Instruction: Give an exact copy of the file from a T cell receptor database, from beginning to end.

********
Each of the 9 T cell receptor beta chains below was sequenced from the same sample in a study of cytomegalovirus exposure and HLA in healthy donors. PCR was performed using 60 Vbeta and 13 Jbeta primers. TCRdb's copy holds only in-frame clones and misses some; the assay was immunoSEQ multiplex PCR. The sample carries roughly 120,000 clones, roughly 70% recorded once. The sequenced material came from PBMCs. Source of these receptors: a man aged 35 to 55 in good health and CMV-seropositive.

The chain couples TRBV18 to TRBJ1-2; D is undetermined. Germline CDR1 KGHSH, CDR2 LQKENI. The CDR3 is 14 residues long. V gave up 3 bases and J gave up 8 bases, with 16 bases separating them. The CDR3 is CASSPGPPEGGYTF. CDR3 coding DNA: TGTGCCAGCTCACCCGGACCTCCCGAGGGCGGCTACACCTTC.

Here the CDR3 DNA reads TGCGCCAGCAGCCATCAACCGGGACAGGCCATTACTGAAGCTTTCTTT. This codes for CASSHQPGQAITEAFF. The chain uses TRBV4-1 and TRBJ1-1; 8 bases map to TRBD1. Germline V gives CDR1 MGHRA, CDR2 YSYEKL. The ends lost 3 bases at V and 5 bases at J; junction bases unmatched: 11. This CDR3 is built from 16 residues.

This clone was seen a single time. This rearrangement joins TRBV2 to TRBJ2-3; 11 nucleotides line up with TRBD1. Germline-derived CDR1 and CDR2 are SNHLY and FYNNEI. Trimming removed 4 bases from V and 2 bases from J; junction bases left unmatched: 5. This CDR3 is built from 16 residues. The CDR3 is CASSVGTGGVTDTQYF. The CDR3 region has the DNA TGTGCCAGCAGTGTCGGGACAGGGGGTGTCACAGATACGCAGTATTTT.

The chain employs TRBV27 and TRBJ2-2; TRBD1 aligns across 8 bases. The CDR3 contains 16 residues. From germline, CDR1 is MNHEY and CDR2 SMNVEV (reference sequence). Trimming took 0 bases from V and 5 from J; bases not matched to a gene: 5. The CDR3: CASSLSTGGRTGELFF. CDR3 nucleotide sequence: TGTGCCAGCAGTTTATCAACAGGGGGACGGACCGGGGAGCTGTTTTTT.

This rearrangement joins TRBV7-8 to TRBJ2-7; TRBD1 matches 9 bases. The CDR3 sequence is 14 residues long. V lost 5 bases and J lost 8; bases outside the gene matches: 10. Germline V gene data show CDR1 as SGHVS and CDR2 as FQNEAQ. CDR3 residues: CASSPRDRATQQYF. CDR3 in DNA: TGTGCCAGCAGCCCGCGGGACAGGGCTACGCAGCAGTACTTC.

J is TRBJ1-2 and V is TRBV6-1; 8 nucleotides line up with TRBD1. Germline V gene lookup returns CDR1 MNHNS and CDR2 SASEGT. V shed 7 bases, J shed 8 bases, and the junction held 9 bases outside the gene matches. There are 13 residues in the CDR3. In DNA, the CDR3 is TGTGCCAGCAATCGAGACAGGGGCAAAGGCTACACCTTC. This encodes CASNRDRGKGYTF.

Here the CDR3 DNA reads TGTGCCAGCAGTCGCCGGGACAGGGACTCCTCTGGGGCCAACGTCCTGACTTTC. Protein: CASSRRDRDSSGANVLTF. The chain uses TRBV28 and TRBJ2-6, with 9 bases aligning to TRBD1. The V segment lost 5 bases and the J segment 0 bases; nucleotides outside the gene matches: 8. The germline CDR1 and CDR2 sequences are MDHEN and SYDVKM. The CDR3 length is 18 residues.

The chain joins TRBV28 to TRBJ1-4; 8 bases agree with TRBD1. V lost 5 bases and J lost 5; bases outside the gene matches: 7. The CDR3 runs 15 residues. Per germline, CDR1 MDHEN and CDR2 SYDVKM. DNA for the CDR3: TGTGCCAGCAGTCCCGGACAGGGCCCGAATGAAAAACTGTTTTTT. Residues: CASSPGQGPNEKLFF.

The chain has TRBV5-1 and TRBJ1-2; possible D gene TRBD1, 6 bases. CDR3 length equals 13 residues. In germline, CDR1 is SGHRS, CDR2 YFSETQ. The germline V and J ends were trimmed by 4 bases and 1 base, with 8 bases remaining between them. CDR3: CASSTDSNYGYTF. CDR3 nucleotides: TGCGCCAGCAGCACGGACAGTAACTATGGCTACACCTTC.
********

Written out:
Each of the 9 T cell receptor beta chains below was sequenced from the same sample in a study of cytomegalovirus exposure and HLA in healthy donors. PCR was performed using 60 Vbeta and 13 Jbeta primers. TCRdb's copy holds only in-frame clones and misses some; the assay was immunoSEQ multiplex PCR. The sample carries roughly 120,000 clones, roughly 70% recorded once. The sequenced material came from PBMCs. Source of these receptors: a man aged 35 to 55 in good health and CMV-seropositive.

The chain couples TRBV18 to TRBJ1-2; D is undetermined. Germline CDR1 KGHSH, CDR2 LQKENI. The CDR3 is 14 residues long. V gave up 3 bases and J gave up 8 bases, with 16 bases separating them. The CDR3 is CASSPGPPEGGYTF. CDR3 coding DNA: TGTGCCAGCTCACCCGGACCTCCCGAGGGCGGCTACACCTTC.

Here the CDR3 DNA reads TGCGCCAGCAGCCATCAACCGGGACAGGCCATTACTGAAGCTTTCTTT. This codes for CASSHQPGQAITEAFF. The chain uses TRBV4-1 and TRBJ1-1; 8 bases map to TRBD1. Germline V gives CDR1 MGHRA, CDR2 YSYEKL. The ends lost 3 bases at V and 5 bases at J; junction bases unmatched: 11. This CDR3 is built from 16 residues.

This clone was seen a single time. This rearrangement joins TRBV2 to TRBJ2-3; 11 nucleotides line up with TRBD1. Germline-derived CDR1 and CDR2 are SNHLY and FYNNEI. Trimming removed 4 bases from V and 2 bases from J; junction bases left unmatched: 5. This CDR3 is built from 16 residues. The CDR3 is CASSVGTGGVTDTQYF. The CDR3 region has the DNA TGTGCCAGCAGTGTCGGGACAGGGGGTGTCACAGATACGCAGTATTTT.

The chain employs TRBV27 and TRBJ2-2; TRBD1 aligns across 8 bases. The CDR3 contains 16 residues. From germline, CDR1 is MNHEY and CDR2 SMNVEV (reference sequence). Trimming took 0 bases from V and 5 from J; bases not matched to a gene: 5. The CDR3: CASSLSTGGRTGELFF. CDR3 nucleotide sequence: TGTGCCAGCAGTTTATCAACAGGGGGACGGACCGGGGAGCTGTTTTTT.

This rearrangement joins TRBV7-8 to TRBJ2-7; TRBD1 matches 9 bases. The CDR3 sequence is 14 residues long. V lost 5 bases and J lost 8; bases outside the gene matches: 10. Germline V gene data show CDR1 as SGHVS and CDR2 as FQNEAQ. CDR3 residues: CASSPRDRATQQYF. CDR3 in DNA: TGTGCCAGCAGCCCGCGGGACAGGGCTACGCAGCAGTACTTC.

J is TRBJ1-2 and V is TRBV6-1; 8 nucleotides line up with TRBD1. Germline V gene lookup returns CDR1 MNHNS and CDR2 SASEGT. V shed 7 bases, J shed 8 bases, and the junction held 9 bases outside the gene matches. There are 13 residues in the CDR3. In DNA, the CDR3 is TGTGCCAGCAATCGAGACAGGGGCAAAGGCTACACCTTC. This encodes CASNRDRGKGYTF.

Here the CDR3 DNA reads TGTGCCAGCAGTCGCCGGGACAGGGACTCCTCTGGGGCCAACGTCCTGACTTTC. Protein: CASSRRDRDSSGANVLTF. The chain uses TRBV28 and TRBJ2-6, with 9 bases aligning to TRBD1. The V segment lost 5 bases and the J segment 0 bases; nucleotides outside the gene matches: 8. The germline CDR1 and CDR2 sequences are MDHEN and SYDVKM. The CDR3 length is 18 residues.

The chain joins TRBV28 to TRBJ1-4; 8 bases agree with TRBD1. V lost 5 bases and J lost 5; bases outside the gene matches: 7. The CDR3 runs 15 residues. Per germline, CDR1 MDHEN and CDR2 SYDVKM. DNA for the CDR3: TGTGCCAGCAGTCCCGGACAGGGCCCGAATGAAAAACTGTTTTTT. Residues: CASSPGQGPNEKLFF.

The chain has TRBV5-1 and TRBJ1-2; possible D gene TRBD1, 6 bases. CDR3 length equals 13 residues. In germline, CDR1 is SGHRS, CDR2 YFSETQ. The germline V and J ends were trimmed by 4 bases and 1 base, with 8 bases remaining between them. CDR3: CASSTDSNYGYTF. CDR3 nucleotides: TGCGCCAGCAGCACGGACAGTAACTATGGCTACACCTTC.